Special Online Exhibit: A New Generation of Warriors
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The Women of Operations Enduring and Iraqi Freedom—
Vital Members of the Combat Team
By Sept. 11, 2001, military women were some 15 percent of America’s military. Women were serving in nearly every rank and unit of the force and were filling critical technical, leadership and warfighting positions. So, when the Global War on Terror was declared, it was not surprising that women were among the first to deploy to the combat zones of Afghanistan and Iraq.
Since the first Gulf War in the early 1990s, one after another of the myths and preconceived notions about military women and their place in the combat environment have slipped away. The laws prohibiting women from serving aboard combat aircraft and ships were cleared from the books; and even though the Army and Marine Corps maintain “policy” restrictions on those jobs and assignments identified as direct combat, many women are “first string” players, filling essential combat roles—their training and skill determining promotions and job assignments in most units, not gender. Today, women serve side-by-side with their fellow servicemembers—men and women—often exposed to combat, taking as well as returning enemy fire. From peacekeeping and humanitarian operations to the combat arena, women have thrived in this fast-paced environment, demonstrating their technical proficiency, excelling as leaders and securing their place as vital members of the team.
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Combat Knows No Gender
In today’s wars, women’s roles have rapidly evolved to meet the ever-changing environment, the needs of an unconventional battlefield and an undefined combat zone. By March 2010, 129 women had lost their lives as a result of their deployment in support of Operations Enduring and Iraqi Freedom. Seventy of these deaths were a result of hostile action—more than any previous war. In these wars, combat knows no gender.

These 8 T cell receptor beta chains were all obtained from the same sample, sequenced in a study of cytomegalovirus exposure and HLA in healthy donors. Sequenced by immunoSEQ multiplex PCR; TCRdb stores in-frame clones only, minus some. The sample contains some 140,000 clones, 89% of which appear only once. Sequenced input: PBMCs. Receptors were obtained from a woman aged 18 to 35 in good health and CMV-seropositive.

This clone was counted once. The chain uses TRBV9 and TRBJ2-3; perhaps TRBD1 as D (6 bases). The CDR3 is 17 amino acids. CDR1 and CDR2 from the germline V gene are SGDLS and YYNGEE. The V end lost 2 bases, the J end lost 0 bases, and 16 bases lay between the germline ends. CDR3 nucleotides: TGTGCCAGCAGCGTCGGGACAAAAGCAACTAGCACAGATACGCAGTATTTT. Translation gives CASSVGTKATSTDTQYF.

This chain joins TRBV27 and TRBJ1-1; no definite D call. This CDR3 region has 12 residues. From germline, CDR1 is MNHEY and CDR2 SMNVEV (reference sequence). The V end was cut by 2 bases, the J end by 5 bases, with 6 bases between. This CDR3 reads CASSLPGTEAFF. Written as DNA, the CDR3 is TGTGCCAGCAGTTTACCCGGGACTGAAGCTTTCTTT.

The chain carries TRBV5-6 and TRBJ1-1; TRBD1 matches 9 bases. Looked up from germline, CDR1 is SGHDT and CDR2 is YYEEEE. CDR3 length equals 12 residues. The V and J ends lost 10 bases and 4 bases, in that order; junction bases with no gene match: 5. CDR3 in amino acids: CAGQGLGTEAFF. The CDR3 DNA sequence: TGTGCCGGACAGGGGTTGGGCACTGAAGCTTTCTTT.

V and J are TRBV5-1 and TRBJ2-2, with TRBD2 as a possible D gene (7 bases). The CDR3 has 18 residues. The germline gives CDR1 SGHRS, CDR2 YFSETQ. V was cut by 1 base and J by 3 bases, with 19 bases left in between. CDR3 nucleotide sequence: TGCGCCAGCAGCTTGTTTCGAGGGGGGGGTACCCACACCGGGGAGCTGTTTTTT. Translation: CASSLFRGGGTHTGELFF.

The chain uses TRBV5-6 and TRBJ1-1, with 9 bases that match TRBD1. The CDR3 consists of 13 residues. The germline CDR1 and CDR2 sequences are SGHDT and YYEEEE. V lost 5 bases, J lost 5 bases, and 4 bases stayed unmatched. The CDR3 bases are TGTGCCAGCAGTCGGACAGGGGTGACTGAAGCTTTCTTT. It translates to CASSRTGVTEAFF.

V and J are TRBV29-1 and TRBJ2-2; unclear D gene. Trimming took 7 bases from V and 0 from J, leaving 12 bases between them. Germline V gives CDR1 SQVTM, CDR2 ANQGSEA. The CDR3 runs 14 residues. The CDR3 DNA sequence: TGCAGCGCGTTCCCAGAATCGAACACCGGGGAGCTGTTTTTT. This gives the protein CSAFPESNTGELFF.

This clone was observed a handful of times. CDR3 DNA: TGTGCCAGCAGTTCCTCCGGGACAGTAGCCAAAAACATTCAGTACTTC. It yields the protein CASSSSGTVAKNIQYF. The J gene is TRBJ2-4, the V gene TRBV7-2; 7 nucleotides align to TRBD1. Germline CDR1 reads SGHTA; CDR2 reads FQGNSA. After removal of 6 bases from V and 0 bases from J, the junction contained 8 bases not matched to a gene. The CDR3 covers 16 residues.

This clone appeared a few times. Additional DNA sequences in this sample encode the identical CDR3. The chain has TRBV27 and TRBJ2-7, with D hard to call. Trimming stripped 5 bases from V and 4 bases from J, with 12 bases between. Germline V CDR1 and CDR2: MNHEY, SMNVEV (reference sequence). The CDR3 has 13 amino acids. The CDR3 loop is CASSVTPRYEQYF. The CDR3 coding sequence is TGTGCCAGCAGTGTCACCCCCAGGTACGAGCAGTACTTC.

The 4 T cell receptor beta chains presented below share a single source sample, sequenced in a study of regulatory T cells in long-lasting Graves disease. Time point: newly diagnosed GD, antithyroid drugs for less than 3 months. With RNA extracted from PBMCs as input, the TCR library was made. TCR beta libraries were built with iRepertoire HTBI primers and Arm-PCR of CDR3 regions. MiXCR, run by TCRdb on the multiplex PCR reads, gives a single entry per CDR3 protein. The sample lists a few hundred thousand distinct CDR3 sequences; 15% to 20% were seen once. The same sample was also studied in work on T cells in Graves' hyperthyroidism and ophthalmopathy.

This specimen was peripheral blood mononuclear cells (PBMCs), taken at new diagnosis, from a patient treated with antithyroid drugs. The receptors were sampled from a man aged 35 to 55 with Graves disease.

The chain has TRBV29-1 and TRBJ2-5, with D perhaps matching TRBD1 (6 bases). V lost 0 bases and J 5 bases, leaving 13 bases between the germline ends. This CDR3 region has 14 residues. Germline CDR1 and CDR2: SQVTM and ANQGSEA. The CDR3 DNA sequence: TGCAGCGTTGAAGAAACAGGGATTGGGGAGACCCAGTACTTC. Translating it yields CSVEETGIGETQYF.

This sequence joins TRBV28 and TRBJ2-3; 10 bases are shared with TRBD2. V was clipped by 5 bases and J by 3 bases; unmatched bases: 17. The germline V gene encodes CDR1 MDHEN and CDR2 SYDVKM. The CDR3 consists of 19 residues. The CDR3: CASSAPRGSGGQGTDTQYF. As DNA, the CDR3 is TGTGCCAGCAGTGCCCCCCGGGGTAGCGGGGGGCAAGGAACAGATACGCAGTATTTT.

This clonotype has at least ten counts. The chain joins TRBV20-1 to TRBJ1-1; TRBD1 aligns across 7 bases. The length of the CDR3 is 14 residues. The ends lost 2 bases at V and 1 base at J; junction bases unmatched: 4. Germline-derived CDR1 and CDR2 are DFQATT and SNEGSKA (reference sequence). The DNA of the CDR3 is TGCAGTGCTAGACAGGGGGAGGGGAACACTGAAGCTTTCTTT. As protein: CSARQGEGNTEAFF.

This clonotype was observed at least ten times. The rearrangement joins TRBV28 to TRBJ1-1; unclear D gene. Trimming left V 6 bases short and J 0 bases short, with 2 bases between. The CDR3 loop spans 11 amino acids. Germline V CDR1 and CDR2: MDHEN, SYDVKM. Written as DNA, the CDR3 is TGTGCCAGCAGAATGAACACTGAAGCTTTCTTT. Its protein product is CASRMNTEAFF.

Particular recognition is given to the fallen heroines of Operations Enduring and Iraqi Freedom in the Memorial’s Hall of Honor—the place where those women who died in service, were prisoners of war or were recipients of our nation’s highest awards for service and bravery are specifically honored. Here, all 129 are part of a living memorial, an in-memoriam honor roll that includes their pictures and records of service, guaranteeing their permanent place in American history.
Honoring America’s Heroines
“I will see her name here and it will be a reminder of her loss
but also of her life, her service and her sacrifice.”
— BG Loree Sutton, USA
Keynote Remarks, “Fallen Military Women Quilt” Unveiling
Another special tribute to the fallen heroines of Operations Enduring and Iraqi Freedom can be found in The Register, the very heart of the Memorial. It is here that the records of service of thousands of military women can be found. It seems fitting that the “Fallen Military Women Quilt” with its names is displayed here among comrades, past and present.
Crafted by a group of women quilters in Moro, Ore., who were led by retired Army SSG Donna Birtwistle, the quilt features the names of the first 113 women who lost their lives in Operations Enduring and Iraqi Freedom. The quilters’ intent was to pay tribute to the fallen women.
The project soon took on new meaning when on May 11, 2008, Mother’s Day, Army CPL Jessica Ellis, a young woman from just down the road in Bend, Ore., was killed in Iraq. Hitting close to home, her death rallied the quilters and community—businesses and townspeople donated supplies, volunteered to cut fabric, and even funded travel costs for 14 quilters to attend the Sept. 17, 2008, quilt unveiling at the Women’s Memorial.